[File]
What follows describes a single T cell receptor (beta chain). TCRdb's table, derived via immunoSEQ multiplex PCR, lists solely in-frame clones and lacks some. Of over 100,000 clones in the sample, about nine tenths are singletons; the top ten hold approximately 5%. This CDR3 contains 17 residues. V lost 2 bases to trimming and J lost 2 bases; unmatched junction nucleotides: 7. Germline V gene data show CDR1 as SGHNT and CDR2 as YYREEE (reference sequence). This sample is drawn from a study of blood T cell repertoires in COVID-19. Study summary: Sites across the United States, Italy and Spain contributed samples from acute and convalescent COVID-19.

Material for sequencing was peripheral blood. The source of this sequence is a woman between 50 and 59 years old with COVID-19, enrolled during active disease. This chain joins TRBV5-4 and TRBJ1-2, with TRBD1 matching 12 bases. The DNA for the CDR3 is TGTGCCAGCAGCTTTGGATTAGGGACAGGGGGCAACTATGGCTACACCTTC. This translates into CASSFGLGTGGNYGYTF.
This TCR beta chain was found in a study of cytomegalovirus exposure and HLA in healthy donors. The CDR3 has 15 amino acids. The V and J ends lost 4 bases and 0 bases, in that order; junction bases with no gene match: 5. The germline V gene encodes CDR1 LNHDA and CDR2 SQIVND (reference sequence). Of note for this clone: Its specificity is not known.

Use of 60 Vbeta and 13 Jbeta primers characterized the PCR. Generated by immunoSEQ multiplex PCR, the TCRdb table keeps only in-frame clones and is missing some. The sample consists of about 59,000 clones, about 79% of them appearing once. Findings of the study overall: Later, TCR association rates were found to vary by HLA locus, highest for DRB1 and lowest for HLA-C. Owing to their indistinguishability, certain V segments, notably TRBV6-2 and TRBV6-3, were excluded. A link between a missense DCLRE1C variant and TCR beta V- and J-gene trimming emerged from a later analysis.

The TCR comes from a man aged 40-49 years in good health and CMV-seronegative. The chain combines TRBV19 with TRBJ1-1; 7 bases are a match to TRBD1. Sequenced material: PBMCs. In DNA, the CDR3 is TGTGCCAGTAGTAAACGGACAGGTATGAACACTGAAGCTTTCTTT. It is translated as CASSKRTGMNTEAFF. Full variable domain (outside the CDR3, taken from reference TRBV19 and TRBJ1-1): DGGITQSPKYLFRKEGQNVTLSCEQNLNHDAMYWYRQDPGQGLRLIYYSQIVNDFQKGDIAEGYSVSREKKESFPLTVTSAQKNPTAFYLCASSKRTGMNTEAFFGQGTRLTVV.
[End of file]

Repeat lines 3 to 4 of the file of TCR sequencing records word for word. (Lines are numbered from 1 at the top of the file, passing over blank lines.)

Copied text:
This TCR beta chain was found in a study of cytomegalovirus exposure and HLA in healthy donors. The CDR3 has 15 amino acids. The V and J ends lost 4 bases and 0 bases, in that order; junction bases with no gene match: 5. The germline V gene encodes CDR1 LNHDA and CDR2 SQIVND (reference sequence). Of note for this clone: Its specificity is not known.

Use of 60 Vbeta and 13 Jbeta primers characterized the PCR. Generated by immunoSEQ multiplex PCR, the TCRdb table keeps only in-frame clones and is missing some. The sample consists of about 59,000 clones, about 79% of them appearing once. Findings of the study overall: Later, TCR association rates were found to vary by HLA locus, highest for DRB1 and lowest for HLA-C. Owing to their indistinguishability, certain V segments, notably TRBV6-2 and TRBV6-3, were excluded. A link between a missense DCLRE1C variant and TCR beta V- and J-gene trimming emerged from a later analysis.